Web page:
"What happened to him?"

"He was put into a large enclosure simulating the Merosian atmosphere and was provided with all of the amenities that could be provided. He killed himself a few days later." We stood in shock once more, unable to utter a single word for several seconds.

"That's... That's awful!"

"Truly one of the greatest tragedies ever to strike the galaxy."

"But..." I asked. "What happened? Planets don't just explode! Did they manage to fuse the atmosphere or something?"

"No. That would have been much worse. The Kerbals considered this in their calculations. What they did not consider, however, was the fact that there are two specific subsurface layers of Meros, one of nearly pure hydrocarbons, and one a layer of a rock with a high oxygen content, with a rather low oxygen disassociation energy requirement. The layers are separated by a relatively thin layer of fairly inert rock. Due to the scale of the detonation, large sections of the two layers were flung up into the air, and in the heat of the explosion, the mixture was set alight, propagating back down into Meros, the explosion crushing the layers in between. The explosion continued, radiating rapidly out from the epicenter, completely encircling Meros."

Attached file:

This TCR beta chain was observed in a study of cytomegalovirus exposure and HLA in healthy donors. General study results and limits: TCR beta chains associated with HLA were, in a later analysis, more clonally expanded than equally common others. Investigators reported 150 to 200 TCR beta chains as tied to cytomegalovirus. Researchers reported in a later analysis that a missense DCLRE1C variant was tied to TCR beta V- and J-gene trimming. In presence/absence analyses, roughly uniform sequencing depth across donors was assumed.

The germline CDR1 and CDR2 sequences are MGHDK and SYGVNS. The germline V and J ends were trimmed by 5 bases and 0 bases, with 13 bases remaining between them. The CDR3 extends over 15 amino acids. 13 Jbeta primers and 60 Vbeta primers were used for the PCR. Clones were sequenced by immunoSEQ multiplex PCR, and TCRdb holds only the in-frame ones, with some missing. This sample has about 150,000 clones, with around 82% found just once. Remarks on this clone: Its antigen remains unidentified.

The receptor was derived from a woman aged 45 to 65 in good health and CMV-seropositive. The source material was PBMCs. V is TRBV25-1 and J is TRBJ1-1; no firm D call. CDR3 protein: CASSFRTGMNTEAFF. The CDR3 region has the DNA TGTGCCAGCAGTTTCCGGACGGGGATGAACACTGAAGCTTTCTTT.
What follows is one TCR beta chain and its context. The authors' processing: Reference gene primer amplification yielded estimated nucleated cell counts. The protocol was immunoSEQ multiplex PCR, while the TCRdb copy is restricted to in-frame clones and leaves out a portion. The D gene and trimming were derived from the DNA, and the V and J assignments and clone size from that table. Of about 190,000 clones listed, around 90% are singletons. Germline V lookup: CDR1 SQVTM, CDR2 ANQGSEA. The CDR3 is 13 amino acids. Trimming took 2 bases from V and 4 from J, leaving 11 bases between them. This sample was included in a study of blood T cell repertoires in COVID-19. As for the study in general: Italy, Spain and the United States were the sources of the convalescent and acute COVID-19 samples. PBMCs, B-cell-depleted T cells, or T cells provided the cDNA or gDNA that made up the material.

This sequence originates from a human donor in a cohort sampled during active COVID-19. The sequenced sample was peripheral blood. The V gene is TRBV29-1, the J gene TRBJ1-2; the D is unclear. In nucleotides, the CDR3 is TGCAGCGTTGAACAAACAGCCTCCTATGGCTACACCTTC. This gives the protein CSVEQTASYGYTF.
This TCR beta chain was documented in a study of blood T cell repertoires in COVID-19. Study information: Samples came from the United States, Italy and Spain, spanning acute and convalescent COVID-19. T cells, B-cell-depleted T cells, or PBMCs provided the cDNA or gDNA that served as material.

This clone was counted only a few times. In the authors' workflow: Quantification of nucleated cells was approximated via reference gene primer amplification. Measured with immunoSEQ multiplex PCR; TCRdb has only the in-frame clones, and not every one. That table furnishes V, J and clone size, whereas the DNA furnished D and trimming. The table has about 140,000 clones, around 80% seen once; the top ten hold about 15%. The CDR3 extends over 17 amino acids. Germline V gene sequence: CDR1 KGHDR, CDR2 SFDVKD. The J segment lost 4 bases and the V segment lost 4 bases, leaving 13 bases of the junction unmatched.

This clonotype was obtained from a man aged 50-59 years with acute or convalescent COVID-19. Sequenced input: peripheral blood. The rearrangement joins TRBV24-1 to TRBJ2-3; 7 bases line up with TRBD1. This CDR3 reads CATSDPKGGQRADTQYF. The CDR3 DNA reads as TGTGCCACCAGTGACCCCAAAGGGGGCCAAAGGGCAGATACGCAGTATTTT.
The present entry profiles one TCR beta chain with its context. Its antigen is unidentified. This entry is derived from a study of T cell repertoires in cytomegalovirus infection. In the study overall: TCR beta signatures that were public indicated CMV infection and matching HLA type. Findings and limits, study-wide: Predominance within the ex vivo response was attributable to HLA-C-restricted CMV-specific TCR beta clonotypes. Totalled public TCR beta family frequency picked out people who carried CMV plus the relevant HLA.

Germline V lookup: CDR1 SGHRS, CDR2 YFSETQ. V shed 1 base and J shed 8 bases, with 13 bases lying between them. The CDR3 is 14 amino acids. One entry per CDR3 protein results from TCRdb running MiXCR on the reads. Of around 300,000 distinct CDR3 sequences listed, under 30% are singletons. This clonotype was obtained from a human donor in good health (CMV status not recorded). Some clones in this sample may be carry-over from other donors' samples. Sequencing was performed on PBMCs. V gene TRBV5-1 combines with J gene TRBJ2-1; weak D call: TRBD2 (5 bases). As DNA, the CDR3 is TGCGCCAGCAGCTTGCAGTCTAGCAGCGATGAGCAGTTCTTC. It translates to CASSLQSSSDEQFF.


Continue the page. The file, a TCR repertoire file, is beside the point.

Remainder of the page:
"How does a planet go that long without something like that being triggered by an asteroid impact?"

"Both layers were incredibly deep underground. It would have taken a massive asteroid to trigger it, so massive that it would have ended most life anyways. The detonation was incredibly deep in order to kick up as much dust as possible."

"Wow..." We stood around for a few seconds, still trying to take it all in.

"The Last Merosian kept a diary. In his last days he wrote for much of each day, about all manner of things. At times, especially near the end, he was barely coherent." Gixant, the Curator, gestured towards a glass enclosure. Inside was a stand with a very, very old book on it. It had markings on the front, which were not automatically translated.

"What does it say?"

"I do not read that language, but it is known to be a particular year in the Merosian calendar, suggesting that he had more diaries for previous years. Below that was his name, but it was scratched out."

"Oh."

"What was his name?"

"We don't know."

"You don't know?"